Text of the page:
Tribes Are Not for Tourists

John Allen Chau was an international wanderer with a rockheaded objective. In his diary, he admitted that he would take it upon himself to save an indigenous tribe from the “clutches of Satan.” It was an ambitious mission that history has so often taught us to cease.

The American, aged 26, had visited the Andaman Islands on numerous occasions. On his last journey, he packed a bible along with other gifts aimed to entice the Sentinelese people. Chau had been in contact with a local missionary named Alexander, and some fishermen to help him along the way. The musings in his diary suggest that Chau knew very well that what he was doing was illegal, putting everyone involved at significant risk.

Upon hearing the news of his death, Chau’s family took to Instagram. They wrote, “He loved God, helping those in need, and had nothing but love for the Sentinelese people.” They declared that they have forgiven those responsible for his fatality.

Indian authorities are now trying to retrieve Chau’s body, which was reportedly buried on the Sentinel coastline. This will prove to be a difficult task, however, as precautions must be implemented so as not to distress the tribe during the process. The Sentinelese are highly susceptible to a more modern lifestyle, and there’s a fear that 21st-century diseases even as mild as the common cold could wipe them out. Progressive technologies like the Internet are also deemed unfavourable, and the Sentinelese remain in a guarded abyss. Police must find a way to safely bring Chau’s body back to his family while abiding by the seclusive nature of North Sentinel, which will be critical for the tribe’s continued existence.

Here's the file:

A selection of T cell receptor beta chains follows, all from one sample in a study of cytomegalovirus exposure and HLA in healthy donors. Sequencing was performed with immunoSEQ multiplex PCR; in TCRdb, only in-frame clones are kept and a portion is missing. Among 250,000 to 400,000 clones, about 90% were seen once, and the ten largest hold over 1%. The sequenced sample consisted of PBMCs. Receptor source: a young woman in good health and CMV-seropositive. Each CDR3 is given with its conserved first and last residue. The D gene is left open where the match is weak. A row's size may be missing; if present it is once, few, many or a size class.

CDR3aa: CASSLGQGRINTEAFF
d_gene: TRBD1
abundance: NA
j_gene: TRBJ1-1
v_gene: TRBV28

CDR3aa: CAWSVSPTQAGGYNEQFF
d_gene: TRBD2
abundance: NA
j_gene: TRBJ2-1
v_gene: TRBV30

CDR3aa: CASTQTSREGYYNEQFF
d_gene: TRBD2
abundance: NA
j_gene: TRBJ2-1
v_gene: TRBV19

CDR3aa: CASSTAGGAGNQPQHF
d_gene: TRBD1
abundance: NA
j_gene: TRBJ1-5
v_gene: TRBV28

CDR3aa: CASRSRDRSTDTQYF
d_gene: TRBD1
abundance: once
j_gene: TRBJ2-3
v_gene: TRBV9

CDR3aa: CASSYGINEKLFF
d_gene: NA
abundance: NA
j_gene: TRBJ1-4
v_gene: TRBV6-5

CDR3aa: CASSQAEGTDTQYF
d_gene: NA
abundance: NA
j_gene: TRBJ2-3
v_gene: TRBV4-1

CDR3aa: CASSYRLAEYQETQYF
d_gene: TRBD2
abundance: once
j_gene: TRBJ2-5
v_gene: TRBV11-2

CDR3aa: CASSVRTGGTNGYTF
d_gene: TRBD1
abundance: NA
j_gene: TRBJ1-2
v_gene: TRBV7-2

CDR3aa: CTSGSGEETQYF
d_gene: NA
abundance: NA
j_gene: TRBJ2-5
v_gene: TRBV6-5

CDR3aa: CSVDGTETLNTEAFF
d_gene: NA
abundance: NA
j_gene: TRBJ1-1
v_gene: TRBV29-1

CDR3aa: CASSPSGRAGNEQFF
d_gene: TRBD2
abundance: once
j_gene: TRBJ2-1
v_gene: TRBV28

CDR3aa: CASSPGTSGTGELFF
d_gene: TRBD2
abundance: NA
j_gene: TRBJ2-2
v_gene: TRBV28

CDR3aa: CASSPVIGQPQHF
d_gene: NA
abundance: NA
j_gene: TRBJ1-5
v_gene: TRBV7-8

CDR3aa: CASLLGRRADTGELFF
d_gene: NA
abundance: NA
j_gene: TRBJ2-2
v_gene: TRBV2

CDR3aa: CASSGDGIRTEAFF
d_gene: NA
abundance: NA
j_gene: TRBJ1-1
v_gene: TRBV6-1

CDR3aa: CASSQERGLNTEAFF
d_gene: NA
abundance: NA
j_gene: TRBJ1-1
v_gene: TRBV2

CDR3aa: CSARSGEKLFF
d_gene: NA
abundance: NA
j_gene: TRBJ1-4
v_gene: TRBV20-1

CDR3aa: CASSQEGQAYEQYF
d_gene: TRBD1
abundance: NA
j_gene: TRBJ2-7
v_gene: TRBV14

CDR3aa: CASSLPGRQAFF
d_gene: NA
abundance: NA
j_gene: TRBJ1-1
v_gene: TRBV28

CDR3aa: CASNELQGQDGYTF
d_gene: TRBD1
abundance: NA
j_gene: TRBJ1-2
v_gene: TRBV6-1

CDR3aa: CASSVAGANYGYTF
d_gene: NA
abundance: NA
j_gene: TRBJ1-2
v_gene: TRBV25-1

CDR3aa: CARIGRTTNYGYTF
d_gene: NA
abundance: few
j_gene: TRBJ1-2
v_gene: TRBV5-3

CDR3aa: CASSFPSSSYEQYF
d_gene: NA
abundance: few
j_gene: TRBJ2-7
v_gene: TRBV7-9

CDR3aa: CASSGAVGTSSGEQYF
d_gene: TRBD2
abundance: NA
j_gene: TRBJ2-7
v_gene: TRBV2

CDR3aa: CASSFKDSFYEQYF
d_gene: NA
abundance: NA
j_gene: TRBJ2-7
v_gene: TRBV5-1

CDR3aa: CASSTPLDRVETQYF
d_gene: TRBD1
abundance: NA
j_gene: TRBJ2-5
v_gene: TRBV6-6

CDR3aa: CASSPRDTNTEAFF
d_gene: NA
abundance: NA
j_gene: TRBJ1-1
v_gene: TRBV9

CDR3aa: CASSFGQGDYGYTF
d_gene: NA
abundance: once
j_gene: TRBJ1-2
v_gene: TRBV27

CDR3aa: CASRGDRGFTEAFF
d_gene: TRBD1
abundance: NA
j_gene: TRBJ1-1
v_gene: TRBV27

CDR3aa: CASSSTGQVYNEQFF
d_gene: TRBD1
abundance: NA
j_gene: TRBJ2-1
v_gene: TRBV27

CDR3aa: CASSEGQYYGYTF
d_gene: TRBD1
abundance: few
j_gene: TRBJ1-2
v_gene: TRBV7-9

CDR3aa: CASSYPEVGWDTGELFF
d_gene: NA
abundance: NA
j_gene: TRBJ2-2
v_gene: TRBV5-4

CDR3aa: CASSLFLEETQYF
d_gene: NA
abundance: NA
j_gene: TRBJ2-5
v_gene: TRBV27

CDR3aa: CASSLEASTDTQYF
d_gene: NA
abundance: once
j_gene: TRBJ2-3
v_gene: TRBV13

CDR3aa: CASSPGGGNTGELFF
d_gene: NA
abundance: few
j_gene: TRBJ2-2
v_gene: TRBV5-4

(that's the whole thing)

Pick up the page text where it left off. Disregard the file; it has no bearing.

The Andaman police have filed the case under section 302/34 IPC against the Sentinelese, holding them responsible for murder. What happened to Chau is unfortunate, but he is not the victim in this case. On reporting the incident, many are quick to forget that he’d broken the law, serving as a major threat to the Sentinelese tribe. Trespassing onto the island is a crime and Chau is culpable.

His killing is a cry for tighter restrictions on the island of North Sentinel. It was dubious how the boy could even make several trips without being detected by the local authorities. The Indian government cannot and should not take this lightly.